I care

These past couple of weeks I’ve been working through some stuff. I discovered that a friend had died last year; then I discovered that he’d committed suicide; then my husband’s brother’s best friend died last weekend (had a heart condition and didn’t wake up); was talking to a friend at work and she was telling me about 2 friends of hers, brothers of 17 and 19 that were in hospital after a car accident (they’d hit a tree) so I thought speed was involved and wondered if alcohol and/or drugs had also had an impact – well speed was certainly a factor it turned out. She told me this on Tuesday morning – both brothers in critical condition with the elder brother (the driver) not expected to live. That night he died – she came to work the next day and was a mess. She’s only 19 herself and I guess this is the first friend of her age who’s died. She went home and cried for several days. On Thursday evening I caught up with an old friend, we’d been drinking buddies from way back, and he shared with me about how tough this year has been for him. He lives on his own in a neighbourhood where I also lived alone (before I met my husband) and we are pretty honest with each other. He was telling me about how depressed he’s been this year, about a boss who bullied him, about drinking most nights, not looking after himself, not taking his drugs, not doing any housework…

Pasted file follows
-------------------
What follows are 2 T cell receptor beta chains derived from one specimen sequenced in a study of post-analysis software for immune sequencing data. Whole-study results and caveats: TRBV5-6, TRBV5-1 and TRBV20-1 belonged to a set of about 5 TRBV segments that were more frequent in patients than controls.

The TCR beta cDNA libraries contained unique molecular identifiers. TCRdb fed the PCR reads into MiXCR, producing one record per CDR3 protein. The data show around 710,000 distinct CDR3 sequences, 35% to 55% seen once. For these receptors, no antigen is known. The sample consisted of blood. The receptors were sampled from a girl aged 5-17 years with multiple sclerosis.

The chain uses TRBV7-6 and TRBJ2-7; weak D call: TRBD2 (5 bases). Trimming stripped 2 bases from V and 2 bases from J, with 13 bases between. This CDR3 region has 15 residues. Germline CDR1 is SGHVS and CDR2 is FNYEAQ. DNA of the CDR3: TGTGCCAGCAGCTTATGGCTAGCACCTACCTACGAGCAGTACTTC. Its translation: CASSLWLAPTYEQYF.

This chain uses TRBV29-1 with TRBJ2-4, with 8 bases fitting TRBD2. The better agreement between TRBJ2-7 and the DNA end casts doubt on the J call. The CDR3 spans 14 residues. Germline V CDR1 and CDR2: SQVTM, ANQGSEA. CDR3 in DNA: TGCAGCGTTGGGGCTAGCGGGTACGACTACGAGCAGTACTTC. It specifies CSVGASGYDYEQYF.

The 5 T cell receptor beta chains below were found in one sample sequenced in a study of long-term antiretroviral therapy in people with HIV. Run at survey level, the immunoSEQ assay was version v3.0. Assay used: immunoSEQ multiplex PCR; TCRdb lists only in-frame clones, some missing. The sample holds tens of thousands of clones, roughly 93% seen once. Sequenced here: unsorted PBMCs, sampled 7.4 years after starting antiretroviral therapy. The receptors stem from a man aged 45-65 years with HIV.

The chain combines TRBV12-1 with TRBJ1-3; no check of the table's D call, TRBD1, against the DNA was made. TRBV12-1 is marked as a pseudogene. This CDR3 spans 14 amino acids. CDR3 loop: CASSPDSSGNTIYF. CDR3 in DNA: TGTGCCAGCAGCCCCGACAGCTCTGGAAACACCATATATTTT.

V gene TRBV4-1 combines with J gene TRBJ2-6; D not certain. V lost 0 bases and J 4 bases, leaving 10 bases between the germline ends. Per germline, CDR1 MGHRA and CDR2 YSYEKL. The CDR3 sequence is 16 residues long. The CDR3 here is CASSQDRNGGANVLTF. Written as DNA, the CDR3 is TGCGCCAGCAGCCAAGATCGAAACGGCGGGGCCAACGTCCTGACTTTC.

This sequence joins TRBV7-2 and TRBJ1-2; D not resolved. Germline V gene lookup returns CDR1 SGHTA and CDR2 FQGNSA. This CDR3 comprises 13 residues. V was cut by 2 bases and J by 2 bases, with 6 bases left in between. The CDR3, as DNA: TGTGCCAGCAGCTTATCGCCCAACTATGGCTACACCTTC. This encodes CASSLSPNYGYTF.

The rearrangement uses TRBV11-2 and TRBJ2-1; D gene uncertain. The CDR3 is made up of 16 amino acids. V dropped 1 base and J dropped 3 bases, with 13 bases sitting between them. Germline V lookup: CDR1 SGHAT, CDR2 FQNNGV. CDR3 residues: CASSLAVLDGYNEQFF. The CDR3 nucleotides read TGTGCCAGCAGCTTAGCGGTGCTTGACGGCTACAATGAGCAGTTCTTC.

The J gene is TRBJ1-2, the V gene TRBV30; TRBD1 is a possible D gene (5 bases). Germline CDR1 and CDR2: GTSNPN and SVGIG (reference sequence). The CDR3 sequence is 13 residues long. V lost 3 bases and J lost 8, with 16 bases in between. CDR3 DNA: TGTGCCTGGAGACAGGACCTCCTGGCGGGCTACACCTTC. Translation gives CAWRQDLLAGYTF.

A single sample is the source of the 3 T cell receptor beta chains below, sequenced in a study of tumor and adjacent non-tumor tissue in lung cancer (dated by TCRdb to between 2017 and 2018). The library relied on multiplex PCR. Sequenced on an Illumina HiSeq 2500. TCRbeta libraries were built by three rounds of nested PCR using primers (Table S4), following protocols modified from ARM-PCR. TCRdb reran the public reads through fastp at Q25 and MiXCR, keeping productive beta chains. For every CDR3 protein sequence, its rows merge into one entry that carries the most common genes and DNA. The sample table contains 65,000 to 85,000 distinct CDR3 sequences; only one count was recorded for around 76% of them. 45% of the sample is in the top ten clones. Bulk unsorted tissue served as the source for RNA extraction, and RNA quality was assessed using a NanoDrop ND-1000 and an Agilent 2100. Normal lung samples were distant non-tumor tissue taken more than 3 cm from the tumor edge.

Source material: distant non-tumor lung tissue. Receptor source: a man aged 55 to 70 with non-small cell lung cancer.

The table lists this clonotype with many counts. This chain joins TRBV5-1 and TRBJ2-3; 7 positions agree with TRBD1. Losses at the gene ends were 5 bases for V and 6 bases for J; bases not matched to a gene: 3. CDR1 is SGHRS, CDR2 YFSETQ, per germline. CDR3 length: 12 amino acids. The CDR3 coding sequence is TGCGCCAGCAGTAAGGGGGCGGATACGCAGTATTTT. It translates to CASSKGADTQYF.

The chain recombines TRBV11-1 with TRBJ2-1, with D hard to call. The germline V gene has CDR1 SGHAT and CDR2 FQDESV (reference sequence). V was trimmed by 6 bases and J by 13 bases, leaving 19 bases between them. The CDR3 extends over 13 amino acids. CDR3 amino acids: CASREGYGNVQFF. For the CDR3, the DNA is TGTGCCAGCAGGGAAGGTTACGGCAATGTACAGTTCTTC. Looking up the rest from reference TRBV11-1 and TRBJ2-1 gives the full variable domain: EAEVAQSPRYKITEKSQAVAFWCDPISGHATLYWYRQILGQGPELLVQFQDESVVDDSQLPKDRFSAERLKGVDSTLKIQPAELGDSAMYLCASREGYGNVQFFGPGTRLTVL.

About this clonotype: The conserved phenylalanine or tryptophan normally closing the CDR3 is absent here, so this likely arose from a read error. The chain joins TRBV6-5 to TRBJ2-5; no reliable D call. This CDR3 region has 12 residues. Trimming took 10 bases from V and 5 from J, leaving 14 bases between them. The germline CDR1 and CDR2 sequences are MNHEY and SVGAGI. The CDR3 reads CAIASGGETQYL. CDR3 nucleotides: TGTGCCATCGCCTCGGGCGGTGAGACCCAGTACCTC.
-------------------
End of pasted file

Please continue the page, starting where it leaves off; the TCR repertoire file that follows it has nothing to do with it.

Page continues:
And I’ve been thinking  – Graham died and I didn’t know. Phil is depressed and I DO know. I could help – or at least provide a helping hand. And if that means he has less reason or inclination to commit suicide, then it’s worth the effort.

For the past 4 – 5 months my house has not been really clean. I started the gardening business and was too tired to clean after I’d gardened (or – I didn’t care enough to do housework when I got home after gardening) – so my husband did the washing and tidied the kitchen most days. I haven’t done much in the way of housework for months.

Mid June my doctor said said he thought I might have had a TIA (mini-stroke) and initiated some tests at our local hospital and advised me I wasn’t to drive for the next 30 days. Thus postponing may gardening (that I drove to) and imposing a 4 week rest period. All in all not a bad thing as I had already decided I had been working too hard. I took a break from gardening – which was good for my body. Being a girl who likes to achieve things, I started making cot quilts instead (which I do during the winter sometimes) and managed to make about 6 cot quilts that I am planning to give away to needy families (through Women’s Refuge or church groups or similar – as long as they are not sold, and end up with families in need).